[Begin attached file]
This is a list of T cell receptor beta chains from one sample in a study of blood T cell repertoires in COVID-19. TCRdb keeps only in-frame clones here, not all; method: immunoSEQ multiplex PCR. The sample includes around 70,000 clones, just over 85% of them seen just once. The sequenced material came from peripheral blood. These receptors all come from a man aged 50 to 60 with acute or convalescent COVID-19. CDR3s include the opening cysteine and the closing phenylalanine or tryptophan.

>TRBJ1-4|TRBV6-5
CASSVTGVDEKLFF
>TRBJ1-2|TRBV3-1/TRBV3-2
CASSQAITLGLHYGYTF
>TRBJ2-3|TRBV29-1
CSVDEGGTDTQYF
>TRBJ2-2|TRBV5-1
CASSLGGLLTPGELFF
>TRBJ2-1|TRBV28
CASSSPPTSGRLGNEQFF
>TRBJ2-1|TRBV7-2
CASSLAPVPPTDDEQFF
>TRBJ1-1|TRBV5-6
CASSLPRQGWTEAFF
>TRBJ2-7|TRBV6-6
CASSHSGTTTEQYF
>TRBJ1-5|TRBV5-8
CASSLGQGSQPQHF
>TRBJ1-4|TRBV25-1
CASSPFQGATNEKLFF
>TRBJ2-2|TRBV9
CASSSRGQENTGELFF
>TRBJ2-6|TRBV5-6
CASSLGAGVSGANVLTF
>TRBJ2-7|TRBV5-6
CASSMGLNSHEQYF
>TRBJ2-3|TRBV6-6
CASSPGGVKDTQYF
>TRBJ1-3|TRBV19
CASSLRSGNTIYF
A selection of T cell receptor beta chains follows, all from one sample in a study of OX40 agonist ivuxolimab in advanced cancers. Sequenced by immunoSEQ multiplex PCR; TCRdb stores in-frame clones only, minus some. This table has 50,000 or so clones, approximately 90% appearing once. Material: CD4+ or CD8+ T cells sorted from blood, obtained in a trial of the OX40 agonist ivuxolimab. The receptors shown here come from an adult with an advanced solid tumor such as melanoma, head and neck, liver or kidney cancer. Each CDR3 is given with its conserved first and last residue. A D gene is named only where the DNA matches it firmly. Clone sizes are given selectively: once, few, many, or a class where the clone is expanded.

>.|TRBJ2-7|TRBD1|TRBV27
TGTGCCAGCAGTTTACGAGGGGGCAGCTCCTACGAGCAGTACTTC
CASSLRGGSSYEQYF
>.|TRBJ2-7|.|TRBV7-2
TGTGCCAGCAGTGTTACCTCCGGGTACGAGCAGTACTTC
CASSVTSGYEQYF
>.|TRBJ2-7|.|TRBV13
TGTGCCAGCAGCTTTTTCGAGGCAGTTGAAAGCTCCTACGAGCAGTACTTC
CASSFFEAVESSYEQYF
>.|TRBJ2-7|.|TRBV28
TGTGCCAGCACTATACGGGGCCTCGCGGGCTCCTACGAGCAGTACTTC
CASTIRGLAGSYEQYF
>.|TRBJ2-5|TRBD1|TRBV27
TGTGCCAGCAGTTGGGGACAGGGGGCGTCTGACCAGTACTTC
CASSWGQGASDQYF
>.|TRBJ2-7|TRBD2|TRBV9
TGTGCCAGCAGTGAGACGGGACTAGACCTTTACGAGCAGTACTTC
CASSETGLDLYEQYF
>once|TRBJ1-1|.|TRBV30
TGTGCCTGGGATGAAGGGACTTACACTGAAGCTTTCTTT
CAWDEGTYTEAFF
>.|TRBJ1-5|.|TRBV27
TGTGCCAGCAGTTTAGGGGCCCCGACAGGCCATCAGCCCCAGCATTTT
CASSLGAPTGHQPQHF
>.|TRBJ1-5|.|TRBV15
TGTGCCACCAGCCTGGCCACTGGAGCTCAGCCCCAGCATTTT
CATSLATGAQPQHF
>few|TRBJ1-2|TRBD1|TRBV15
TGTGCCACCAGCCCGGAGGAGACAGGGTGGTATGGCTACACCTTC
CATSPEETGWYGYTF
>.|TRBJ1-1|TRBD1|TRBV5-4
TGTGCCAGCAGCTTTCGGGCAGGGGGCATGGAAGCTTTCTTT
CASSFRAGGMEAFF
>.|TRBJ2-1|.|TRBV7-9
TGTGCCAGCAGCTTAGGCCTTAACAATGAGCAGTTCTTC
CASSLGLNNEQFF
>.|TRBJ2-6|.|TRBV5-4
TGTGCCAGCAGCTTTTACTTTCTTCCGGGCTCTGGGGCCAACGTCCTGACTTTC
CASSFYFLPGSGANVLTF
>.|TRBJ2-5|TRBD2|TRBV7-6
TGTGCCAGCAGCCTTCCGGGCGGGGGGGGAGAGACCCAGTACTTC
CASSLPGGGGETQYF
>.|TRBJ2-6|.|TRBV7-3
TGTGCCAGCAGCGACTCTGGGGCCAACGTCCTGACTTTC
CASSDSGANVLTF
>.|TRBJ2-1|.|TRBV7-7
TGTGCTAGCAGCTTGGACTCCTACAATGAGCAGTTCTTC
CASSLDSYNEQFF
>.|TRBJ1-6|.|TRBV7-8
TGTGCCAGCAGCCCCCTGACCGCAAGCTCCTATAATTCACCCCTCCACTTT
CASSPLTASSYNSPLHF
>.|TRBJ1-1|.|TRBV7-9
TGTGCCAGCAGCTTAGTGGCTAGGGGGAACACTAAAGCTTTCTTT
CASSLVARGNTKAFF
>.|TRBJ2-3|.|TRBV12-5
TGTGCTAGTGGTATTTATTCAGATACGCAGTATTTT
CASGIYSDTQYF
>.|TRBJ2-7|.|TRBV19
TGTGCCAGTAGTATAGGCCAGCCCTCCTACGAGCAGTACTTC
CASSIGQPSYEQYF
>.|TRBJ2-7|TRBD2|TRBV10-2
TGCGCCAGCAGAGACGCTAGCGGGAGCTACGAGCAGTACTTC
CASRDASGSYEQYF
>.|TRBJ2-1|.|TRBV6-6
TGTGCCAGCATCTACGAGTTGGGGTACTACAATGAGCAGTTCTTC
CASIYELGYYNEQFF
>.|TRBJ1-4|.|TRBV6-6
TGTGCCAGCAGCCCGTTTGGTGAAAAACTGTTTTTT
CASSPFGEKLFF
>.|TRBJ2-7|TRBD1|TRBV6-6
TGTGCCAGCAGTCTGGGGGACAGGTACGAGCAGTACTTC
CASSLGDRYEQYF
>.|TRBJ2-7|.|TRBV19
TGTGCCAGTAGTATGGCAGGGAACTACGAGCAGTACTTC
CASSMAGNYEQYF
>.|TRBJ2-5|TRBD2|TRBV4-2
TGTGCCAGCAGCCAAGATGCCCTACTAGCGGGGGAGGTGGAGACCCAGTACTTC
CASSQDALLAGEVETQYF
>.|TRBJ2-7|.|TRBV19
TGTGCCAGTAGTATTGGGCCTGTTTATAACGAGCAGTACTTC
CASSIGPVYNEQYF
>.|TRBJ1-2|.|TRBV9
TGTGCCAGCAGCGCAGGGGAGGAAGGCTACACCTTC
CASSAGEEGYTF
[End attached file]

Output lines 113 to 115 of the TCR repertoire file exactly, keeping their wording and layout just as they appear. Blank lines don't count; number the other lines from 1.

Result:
CASSIGPVYNEQYF
>.|TRBJ1-2|.|TRBV9
TGTGCCAGCAGCGCAGGGGAGGAAGGCTACACCTTC